All employees within a Penske-managed cold storage facility undergo training on overall food safety and sanitation. Employees are also educated on the Food Safety Modernization Act (FSMA), which outlines strict record-keeping and safety procedures, so they understand cross-contamination and the risks associated with food.
Within each distribution center, several employees are Hazard Analysis Critical Control Point-certified (HACCP). HACCP, administered by the Food and Drug Administration, is a management system in which food safety is addressed through the analysis and control of biological, chemical and physical hazards. This includes raw material production, procurement and handling, manufacturing, distribution and consumption of the finished product.
By managing the distribution center as well as the dedicated contract carriage, Penske can collaborate better with the transportation group and increase visibility into the operation. This improves on-time deliveries and provides cost savings.
"When you use a third party, you're relying on that third party to get it to the store on time," Klug said.
The layout and slotting of product can drive replenishment rates and the efficient movement of goods within the warehouse. How product is slotted varies by location. For one distribution center, Penske created a system where three pallets could be placed in a rack at one time.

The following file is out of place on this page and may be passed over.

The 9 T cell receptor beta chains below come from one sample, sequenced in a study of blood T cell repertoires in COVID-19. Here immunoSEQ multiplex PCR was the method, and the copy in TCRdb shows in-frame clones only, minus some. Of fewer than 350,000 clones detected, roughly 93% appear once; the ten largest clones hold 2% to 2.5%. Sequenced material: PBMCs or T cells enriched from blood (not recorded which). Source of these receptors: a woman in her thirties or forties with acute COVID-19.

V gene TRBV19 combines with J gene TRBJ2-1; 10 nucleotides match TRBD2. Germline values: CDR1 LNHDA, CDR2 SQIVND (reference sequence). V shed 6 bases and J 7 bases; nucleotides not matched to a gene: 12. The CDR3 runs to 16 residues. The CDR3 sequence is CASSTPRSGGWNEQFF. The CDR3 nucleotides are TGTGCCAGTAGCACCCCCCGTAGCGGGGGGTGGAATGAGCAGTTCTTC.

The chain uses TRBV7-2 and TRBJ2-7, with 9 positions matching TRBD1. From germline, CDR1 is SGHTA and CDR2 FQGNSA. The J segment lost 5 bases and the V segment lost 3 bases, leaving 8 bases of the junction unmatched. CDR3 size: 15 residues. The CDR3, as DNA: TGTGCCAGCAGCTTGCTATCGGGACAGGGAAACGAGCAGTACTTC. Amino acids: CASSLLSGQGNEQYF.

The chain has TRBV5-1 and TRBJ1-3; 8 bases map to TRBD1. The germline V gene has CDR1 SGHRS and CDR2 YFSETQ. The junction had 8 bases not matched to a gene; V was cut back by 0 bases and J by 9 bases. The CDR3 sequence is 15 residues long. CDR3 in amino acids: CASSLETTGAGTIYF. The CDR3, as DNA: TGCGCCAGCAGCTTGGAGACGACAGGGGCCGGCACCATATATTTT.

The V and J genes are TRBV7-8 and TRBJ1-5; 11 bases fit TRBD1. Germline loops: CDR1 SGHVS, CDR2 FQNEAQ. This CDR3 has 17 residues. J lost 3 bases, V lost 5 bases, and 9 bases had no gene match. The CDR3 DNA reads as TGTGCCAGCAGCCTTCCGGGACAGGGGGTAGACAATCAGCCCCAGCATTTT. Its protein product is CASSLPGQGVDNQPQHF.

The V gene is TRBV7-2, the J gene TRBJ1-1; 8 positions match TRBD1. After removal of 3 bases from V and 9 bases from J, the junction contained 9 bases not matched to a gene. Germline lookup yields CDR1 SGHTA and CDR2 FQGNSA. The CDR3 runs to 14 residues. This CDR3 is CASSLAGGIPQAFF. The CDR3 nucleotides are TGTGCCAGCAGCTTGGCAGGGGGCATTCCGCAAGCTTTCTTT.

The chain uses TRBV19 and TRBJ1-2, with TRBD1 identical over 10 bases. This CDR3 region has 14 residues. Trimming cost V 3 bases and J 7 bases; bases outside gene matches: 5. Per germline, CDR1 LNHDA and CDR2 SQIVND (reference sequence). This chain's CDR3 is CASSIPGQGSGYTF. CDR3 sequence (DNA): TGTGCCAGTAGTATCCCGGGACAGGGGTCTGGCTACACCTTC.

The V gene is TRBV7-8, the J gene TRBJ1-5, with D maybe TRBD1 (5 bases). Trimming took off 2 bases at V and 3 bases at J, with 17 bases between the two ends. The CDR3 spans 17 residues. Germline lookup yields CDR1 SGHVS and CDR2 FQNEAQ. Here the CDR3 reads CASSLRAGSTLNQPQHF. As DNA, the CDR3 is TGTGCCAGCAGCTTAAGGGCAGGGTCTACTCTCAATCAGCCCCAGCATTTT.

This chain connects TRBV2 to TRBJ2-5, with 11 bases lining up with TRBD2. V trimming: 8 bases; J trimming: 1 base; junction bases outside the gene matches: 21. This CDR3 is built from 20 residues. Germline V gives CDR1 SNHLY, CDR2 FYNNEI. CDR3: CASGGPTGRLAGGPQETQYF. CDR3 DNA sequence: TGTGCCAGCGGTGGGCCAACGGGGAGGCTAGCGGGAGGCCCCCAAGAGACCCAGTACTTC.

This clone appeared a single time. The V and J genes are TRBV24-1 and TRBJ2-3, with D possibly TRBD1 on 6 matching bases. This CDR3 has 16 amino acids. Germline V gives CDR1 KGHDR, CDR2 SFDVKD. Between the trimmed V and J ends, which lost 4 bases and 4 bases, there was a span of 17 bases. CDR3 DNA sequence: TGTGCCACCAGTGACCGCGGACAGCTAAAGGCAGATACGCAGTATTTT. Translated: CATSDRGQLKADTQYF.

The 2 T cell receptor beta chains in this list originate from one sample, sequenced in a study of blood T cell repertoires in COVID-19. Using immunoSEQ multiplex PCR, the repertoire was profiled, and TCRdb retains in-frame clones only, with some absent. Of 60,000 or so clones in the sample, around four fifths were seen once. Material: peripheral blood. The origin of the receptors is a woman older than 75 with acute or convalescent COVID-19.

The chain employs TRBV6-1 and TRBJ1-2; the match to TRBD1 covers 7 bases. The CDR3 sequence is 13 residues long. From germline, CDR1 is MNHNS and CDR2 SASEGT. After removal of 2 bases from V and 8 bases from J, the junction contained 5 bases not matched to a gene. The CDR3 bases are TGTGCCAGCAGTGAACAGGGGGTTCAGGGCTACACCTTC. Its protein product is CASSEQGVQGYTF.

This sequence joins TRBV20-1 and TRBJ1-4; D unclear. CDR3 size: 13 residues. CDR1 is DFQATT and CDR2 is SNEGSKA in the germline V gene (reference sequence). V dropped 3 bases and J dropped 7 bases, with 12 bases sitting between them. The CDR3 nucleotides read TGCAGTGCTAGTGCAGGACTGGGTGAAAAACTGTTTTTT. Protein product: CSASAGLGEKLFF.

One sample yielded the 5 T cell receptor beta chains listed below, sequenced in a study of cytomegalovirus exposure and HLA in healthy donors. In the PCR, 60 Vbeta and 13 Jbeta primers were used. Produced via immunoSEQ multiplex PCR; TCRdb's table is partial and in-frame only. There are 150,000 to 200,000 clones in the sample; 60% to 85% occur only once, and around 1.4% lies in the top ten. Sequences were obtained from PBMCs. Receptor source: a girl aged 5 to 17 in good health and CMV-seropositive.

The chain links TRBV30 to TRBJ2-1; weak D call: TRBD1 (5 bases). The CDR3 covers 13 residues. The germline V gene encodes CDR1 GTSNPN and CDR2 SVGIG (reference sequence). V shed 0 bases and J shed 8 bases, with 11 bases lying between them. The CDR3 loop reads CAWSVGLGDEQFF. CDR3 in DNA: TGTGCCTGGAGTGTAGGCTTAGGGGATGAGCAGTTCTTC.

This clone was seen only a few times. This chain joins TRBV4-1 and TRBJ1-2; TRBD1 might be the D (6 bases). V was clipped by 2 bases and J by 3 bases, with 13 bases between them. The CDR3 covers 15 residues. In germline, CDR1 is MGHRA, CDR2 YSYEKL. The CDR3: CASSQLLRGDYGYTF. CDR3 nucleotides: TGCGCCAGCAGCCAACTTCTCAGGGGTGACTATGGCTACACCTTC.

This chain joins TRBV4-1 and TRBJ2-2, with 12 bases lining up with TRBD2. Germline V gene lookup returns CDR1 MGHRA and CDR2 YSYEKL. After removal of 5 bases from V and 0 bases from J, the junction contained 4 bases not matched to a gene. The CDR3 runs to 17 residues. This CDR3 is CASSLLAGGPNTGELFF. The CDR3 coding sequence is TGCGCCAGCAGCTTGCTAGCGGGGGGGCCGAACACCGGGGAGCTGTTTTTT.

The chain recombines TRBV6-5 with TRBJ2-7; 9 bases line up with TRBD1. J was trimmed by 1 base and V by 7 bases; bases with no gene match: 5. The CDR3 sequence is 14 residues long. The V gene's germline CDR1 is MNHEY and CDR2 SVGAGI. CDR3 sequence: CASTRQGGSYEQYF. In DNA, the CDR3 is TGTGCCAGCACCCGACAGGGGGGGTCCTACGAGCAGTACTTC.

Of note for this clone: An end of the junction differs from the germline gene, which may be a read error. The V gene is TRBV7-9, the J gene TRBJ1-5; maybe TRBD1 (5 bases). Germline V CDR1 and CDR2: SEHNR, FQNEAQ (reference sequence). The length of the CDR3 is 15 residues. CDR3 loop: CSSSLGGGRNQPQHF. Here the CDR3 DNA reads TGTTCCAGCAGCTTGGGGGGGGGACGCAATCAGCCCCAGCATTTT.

"You don't have to replenish it as much or call someone back to the slot because there is more product," Klug said.
Penske can create and maintain efficiency through its standard operating procedures, which may cover everything from how products are received, stored and put away to how they are picked, packed and shipped. This maintains quality throughout the supply chain.
For example, Penske creates standardized processes around receiving through its WMS, which is integrated with its enterprise resource planning (ERP) system that gets the orders.
"If they send us a purchase order, and we have an advance shipping notice assigned to the trailer, we know what is on the trailer before it hits our dock," Klug said.
That enables Penske to be more efficient when offloading and slotting product. "We put the heaviest items on the pallet on the bottom, so when they unload it at the store, they can do it in the most efficient way possible," Klug said.
Within facilities, Penske Logistics handles cross-docking operations for fresh food and flowers. Cross-docking is the practice of unloading product from an inbound truck and loading them directly onto an outbound truck, reducing the need to store things in a warehouse.